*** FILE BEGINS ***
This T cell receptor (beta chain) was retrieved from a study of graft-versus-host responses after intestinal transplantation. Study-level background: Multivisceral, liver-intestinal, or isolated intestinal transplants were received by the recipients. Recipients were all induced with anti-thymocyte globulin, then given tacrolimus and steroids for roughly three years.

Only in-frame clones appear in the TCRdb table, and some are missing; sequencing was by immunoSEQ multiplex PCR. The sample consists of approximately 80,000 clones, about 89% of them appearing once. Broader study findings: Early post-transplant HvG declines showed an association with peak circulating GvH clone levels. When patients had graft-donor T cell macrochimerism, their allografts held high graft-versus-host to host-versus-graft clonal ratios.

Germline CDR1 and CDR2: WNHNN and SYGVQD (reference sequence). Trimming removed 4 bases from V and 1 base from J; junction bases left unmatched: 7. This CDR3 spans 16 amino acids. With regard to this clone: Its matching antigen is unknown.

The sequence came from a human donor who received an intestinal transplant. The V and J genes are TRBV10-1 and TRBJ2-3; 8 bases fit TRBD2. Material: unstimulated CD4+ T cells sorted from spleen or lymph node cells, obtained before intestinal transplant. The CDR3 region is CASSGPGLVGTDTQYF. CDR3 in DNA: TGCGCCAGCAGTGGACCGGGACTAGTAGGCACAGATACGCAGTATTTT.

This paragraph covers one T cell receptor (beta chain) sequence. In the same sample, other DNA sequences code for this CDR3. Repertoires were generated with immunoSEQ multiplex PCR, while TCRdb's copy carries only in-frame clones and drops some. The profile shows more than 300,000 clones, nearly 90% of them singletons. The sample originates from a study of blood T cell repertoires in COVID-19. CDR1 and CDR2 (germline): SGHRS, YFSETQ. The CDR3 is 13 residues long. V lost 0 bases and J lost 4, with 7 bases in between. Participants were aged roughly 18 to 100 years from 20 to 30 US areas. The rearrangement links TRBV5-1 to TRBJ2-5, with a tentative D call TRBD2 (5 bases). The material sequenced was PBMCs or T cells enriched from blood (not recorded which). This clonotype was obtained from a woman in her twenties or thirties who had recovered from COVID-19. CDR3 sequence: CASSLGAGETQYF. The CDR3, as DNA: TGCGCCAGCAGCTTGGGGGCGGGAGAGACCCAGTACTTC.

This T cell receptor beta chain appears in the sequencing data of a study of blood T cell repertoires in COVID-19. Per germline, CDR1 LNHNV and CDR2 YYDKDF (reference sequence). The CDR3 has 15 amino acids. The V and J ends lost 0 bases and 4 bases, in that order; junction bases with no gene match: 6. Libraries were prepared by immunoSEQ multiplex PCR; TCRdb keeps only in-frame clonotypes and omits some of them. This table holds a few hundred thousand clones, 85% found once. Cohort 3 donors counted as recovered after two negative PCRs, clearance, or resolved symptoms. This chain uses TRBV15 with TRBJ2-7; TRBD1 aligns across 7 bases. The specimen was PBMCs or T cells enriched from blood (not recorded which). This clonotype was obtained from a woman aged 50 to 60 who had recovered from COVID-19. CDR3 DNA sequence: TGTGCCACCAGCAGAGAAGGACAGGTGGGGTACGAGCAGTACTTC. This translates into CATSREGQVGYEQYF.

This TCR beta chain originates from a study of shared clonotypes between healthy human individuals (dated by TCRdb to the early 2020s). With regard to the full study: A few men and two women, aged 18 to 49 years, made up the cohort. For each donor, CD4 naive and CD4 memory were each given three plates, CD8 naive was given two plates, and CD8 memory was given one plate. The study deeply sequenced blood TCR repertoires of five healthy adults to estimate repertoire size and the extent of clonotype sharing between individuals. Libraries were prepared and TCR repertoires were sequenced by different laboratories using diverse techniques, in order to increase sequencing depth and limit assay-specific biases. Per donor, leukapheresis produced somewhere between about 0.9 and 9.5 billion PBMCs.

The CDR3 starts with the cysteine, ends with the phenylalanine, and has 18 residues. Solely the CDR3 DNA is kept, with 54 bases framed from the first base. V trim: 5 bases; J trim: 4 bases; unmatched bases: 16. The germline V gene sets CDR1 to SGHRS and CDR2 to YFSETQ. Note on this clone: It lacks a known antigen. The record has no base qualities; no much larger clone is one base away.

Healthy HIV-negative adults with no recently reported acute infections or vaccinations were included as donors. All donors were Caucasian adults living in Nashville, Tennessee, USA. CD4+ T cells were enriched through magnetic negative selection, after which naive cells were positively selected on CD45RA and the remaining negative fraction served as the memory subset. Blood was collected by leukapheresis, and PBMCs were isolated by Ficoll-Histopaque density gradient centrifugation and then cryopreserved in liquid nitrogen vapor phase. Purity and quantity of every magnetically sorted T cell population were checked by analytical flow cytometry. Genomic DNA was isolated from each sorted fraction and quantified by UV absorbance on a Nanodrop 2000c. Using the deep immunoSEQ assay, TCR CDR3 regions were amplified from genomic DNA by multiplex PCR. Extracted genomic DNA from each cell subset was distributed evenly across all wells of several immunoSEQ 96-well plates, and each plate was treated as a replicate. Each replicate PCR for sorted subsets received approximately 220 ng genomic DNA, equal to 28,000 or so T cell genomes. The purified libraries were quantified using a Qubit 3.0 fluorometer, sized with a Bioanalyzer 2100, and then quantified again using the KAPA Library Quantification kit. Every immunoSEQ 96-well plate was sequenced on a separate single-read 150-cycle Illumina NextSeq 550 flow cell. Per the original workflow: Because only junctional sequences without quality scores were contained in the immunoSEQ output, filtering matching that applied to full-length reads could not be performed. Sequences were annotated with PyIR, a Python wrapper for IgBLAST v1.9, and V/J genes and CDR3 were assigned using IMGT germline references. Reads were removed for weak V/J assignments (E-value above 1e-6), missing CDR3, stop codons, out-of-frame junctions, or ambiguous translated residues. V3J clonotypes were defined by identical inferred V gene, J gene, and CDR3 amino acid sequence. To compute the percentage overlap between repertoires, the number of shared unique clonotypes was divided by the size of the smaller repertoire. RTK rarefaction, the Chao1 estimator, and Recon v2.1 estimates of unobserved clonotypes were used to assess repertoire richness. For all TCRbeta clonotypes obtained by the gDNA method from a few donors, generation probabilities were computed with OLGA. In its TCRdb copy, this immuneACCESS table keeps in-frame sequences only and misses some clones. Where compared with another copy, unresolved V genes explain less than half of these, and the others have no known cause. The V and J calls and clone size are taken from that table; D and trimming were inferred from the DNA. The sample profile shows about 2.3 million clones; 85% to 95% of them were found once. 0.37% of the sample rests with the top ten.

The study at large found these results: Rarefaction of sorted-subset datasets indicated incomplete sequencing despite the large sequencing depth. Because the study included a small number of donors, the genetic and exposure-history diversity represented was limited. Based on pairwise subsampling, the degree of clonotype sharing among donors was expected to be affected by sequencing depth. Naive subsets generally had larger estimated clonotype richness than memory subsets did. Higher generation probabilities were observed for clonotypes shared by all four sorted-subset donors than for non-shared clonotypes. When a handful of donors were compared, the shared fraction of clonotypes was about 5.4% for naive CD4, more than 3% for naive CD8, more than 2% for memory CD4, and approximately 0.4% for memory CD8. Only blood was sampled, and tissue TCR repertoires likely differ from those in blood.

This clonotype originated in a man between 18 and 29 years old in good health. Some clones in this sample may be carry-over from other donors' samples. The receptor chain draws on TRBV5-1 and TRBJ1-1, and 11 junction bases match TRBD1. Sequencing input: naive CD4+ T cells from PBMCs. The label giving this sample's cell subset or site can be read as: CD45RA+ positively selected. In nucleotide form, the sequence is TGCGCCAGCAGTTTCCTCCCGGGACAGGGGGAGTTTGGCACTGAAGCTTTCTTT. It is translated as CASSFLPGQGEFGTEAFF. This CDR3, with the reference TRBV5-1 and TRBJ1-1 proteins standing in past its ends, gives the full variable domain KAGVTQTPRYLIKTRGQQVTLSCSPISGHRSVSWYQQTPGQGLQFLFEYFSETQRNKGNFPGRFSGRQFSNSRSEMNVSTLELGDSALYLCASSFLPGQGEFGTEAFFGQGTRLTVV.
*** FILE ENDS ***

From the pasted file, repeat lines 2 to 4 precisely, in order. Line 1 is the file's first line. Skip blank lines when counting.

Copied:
Only in-frame clones appear in the TCRdb table, and some are missing; sequencing was by immunoSEQ multiplex PCR. The sample consists of approximately 80,000 clones, about 89% of them appearing once. Broader study findings: Early post-transplant HvG declines showed an association with peak circulating GvH clone levels. When patients had graft-donor T cell macrochimerism, their allografts held high graft-versus-host to host-versus-graft clonal ratios.

Germline CDR1 and CDR2: WNHNN and SYGVQD (reference sequence). Trimming removed 4 bases from V and 1 base from J; junction bases left unmatched: 7. This CDR3 spans 16 amino acids. With regard to this clone: Its matching antigen is unknown.

The sequence came from a human donor who received an intestinal transplant. The V and J genes are TRBV10-1 and TRBJ2-3; 8 bases fit TRBD2. Material: unstimulated CD4+ T cells sorted from spleen or lymph node cells, obtained before intestinal transplant. The CDR3 region is CASSGPGLVGTDTQYF. CDR3 in DNA: TGCGCCAGCAGTGGACCGGGACTAGTAGGCACAGATACGCAGTATTTT.